Academic journal article The Town Planning Review

Planning Policy, Policy Guidance and Technical Advice: A Review and Analysis of the Technical Advice Notes (Wales) Series

Academic journal article The Town Planning Review

Planning Policy, Policy Guidance and Technical Advice: A Review and Analysis of the Technical Advice Notes (Wales) Series

Article excerpt

An increasing interest has recently emerged in Britain in the organisation, character and development of planning systems within the 'Celtic periphery' (MacDonald and Thomas, 1997). This interest has been promoted by the Government's programme of devolution and a consideration of the implications of devolution for the operation of planning systems (Lloyd and Illsley, 1999; McEldowney, 1999; Tewdwr-Jones, 1999; Thomas, 1999). The planning system in Wales forms part of this review and continues to face a series of considerable challenges and opportunities that emerged during the 1990s (Tewdwr-Jones, 1997b). There are few detailed accounts of the development of the contemporary planning system in Wales and there exist even fewer accounts that assess in detail the various policy and advice instruments that have developed as part of that system. This account is concerned with one of the most recent planning instruments to be introduced as part of the planning system in Wales, Technical Advice Notes (Wales) (TAN[W]s or TANs). TANs were introduced in 1996 to accompany the revised format for the publication of planning policy in Wales in a single document. Planning Guidance (Wales): Planning Policy. The formal relationship between the TAN series and the unified policy document is described as one in which the policy document ?is supplemented by a series of Technical Advice Notes' (Welsh Office, 1999a, para. 1.1). The focus of this paper is to explore in further detail and in practical terms the role and function of the TAN series. Following a brief introduction to the legislative and administrative context for planning in Wales, an account is provided of the development of the modern British planning policy framework and the evolution during the 1990s of a separate policy framework for Wales. This account identifies the fragmentation of the unified policy framework for England and Wales, resulting ultimately in the system of Planning Policy Guidance Notes (PPGs) being replaced in Wales by a singular policy document supplemented by a series of TANs. The paper proceeds to define the terms ?policy' and ?advice' in order to assess the TAN series by an analysis of the function and content of the series.

The legislative and administrative context for planning in Wales1

One of the consequences of the wider programme of devolution and its effect on planning systems is that the singular reference to ?the British planning system' is becoming a less precise and valid term. It may be successfully argued that the term has always been ill-defined and used more out of convenience than as a proper description. The term has often been used in a practical sense to refer to the planning system as it has operated across England and Wales and testifies to the joint development of the planning system in the two countries. England and Wales have, for almost the entire history of the modern planning system, shared a common legislative, administrative and policy framework. Of these three elements, it is now only the legislative basis for the operation of the planning system that remains substantially intact and shared between England and Wales.2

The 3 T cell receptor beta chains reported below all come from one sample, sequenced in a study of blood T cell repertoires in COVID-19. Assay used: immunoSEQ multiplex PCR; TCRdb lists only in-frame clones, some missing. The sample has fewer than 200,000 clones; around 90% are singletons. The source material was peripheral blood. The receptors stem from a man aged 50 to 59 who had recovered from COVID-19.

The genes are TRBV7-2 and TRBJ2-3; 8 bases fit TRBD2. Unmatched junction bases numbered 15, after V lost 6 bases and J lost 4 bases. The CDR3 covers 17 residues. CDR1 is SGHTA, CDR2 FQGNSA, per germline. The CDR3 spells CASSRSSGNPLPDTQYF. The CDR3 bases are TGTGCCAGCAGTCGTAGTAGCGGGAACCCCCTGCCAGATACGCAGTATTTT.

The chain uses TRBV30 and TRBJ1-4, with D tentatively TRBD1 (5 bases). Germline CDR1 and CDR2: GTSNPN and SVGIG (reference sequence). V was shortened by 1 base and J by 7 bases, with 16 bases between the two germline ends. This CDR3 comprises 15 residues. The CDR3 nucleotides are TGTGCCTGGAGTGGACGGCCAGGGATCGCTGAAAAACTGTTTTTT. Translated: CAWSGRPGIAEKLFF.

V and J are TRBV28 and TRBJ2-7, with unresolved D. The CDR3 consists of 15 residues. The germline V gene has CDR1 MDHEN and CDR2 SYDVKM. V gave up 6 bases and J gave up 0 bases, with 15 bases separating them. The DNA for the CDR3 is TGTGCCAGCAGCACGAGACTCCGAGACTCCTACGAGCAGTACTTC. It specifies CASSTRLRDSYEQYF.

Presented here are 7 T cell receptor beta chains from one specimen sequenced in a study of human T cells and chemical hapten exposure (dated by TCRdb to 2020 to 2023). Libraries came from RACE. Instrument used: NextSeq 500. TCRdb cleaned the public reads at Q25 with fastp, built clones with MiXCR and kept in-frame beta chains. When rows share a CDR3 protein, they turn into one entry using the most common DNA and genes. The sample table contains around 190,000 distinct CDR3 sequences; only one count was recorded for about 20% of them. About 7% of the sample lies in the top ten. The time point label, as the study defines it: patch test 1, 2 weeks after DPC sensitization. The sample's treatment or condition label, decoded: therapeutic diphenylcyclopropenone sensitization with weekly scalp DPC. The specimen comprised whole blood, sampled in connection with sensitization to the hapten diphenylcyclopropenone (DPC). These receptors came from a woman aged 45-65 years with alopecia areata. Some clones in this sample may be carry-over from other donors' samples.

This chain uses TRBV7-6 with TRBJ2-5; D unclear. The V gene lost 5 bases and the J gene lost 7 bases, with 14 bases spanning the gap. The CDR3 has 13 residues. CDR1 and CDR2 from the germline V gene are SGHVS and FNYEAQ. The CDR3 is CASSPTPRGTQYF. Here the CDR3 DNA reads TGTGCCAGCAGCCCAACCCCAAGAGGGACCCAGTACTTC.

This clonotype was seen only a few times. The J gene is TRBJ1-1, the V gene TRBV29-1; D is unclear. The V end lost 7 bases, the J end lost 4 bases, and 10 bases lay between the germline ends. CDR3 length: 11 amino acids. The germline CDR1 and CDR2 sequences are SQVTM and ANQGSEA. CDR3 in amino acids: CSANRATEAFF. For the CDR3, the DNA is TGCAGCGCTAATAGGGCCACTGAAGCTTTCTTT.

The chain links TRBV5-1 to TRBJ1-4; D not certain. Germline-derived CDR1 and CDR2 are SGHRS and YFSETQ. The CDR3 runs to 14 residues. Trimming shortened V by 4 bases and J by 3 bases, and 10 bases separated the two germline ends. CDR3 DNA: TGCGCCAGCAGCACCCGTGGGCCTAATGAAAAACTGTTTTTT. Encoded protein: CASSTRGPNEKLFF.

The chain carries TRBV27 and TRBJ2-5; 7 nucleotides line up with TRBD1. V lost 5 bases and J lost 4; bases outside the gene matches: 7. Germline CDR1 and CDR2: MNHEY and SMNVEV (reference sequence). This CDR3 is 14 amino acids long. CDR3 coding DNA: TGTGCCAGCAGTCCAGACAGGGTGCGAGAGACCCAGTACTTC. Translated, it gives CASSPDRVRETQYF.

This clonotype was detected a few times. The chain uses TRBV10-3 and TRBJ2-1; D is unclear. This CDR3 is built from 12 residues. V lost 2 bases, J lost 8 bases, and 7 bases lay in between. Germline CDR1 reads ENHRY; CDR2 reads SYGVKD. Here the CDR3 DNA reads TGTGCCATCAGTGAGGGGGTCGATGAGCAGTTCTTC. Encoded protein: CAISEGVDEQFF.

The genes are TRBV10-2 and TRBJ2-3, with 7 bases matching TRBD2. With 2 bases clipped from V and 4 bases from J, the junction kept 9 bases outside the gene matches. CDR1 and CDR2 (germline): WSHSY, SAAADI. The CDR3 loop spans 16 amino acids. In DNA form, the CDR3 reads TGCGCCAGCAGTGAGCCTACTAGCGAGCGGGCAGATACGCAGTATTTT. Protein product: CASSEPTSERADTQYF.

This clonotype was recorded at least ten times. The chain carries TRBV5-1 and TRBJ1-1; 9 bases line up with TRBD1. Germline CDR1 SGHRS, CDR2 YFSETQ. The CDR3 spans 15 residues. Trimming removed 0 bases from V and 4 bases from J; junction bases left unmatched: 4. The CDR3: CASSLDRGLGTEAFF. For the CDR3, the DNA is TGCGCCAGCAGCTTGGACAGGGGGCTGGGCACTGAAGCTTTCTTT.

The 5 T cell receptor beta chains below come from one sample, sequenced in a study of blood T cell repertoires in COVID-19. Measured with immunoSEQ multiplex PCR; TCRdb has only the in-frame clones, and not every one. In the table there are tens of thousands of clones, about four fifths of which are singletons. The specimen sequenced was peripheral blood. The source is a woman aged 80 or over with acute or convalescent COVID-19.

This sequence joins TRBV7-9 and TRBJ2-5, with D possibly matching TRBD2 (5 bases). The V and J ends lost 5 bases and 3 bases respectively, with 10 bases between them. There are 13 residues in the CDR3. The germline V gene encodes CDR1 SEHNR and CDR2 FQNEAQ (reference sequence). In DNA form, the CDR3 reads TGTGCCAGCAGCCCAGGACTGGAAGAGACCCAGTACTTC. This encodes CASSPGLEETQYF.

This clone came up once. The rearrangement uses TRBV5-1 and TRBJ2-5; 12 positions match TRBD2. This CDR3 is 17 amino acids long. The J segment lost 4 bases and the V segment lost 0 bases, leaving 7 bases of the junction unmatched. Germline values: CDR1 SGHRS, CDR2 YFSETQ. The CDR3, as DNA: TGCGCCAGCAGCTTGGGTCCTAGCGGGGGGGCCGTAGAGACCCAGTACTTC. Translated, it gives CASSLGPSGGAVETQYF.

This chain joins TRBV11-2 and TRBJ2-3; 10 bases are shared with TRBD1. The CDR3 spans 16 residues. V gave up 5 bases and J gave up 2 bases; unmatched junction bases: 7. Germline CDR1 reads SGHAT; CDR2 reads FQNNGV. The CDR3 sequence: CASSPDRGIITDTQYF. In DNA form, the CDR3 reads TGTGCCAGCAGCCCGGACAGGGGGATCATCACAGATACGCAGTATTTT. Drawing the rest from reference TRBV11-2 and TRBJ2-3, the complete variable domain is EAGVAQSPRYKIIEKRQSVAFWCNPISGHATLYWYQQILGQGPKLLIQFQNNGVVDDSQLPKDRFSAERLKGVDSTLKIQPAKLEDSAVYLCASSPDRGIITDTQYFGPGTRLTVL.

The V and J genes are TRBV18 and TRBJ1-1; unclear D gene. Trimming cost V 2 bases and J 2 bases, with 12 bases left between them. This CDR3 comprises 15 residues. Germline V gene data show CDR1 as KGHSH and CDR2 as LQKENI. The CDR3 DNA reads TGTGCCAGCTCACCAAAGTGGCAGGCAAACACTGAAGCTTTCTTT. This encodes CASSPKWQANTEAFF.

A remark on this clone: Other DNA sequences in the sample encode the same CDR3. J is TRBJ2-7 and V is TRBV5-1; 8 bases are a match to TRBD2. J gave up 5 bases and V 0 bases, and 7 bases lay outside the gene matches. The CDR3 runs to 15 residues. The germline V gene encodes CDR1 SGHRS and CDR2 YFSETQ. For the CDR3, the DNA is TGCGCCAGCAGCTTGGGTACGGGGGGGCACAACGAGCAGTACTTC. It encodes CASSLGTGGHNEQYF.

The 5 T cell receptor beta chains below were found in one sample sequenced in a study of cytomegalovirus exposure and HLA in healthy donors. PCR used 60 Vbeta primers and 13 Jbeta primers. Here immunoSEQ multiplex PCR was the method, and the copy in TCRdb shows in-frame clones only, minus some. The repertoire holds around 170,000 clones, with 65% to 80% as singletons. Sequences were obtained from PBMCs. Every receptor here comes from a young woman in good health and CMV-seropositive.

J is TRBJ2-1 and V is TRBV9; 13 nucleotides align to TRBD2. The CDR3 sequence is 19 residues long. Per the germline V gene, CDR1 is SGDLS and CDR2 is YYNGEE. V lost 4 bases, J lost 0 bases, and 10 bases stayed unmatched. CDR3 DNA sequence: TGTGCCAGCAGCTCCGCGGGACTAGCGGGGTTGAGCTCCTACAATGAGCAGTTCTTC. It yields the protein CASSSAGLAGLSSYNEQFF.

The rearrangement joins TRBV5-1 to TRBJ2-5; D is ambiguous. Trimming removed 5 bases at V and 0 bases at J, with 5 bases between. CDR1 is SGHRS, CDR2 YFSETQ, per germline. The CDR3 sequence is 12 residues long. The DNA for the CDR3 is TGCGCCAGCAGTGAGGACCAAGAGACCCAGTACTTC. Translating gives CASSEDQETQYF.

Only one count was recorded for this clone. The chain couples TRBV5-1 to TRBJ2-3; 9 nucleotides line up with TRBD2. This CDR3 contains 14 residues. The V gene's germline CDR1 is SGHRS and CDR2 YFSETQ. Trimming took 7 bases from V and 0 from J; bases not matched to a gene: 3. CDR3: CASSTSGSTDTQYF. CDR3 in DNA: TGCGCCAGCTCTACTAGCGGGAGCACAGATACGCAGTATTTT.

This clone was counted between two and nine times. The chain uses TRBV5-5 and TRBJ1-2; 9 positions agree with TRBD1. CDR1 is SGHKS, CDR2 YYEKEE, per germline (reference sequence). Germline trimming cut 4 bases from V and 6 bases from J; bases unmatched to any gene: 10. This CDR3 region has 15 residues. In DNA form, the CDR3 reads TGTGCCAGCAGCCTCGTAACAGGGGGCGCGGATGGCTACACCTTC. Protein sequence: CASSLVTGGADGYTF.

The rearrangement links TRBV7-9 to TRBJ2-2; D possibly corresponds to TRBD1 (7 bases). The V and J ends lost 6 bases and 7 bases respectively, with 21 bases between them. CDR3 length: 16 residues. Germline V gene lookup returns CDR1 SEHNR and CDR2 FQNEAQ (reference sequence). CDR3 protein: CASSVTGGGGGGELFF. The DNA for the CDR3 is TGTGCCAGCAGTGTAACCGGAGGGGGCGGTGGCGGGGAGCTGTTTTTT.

The administrative context for planning in Wales has been dramatically reshaped during the past five years. The first notable change in the context for planning was the establishment of unitary local government in 1996 to replace the former two-tier administrative system of counties and districts (Harris and Tewdwr-Jones, 1995). The introduction of a pattern of unitary local government is considered to have seriously undermined the capacity for strategic planning in the various sub-regions of Wales (Tewdwr-Jones, 1998). Dissatisfaction has also been expressed with the efficacy of the voluntary jointworking arrangements which are encouraged by current policy to address strategic issues (Welsh Office, 1999a, para. 3.7). The second fundamental change in the administrative context for planning has been the creation of the National Assembly for Wales. …

Search by... Author
Show... All Results Primary Sources Peer-reviewed

Oops!

An unknown error has occurred. Please click the button below to reload the page. If the problem persists, please try again in a little while.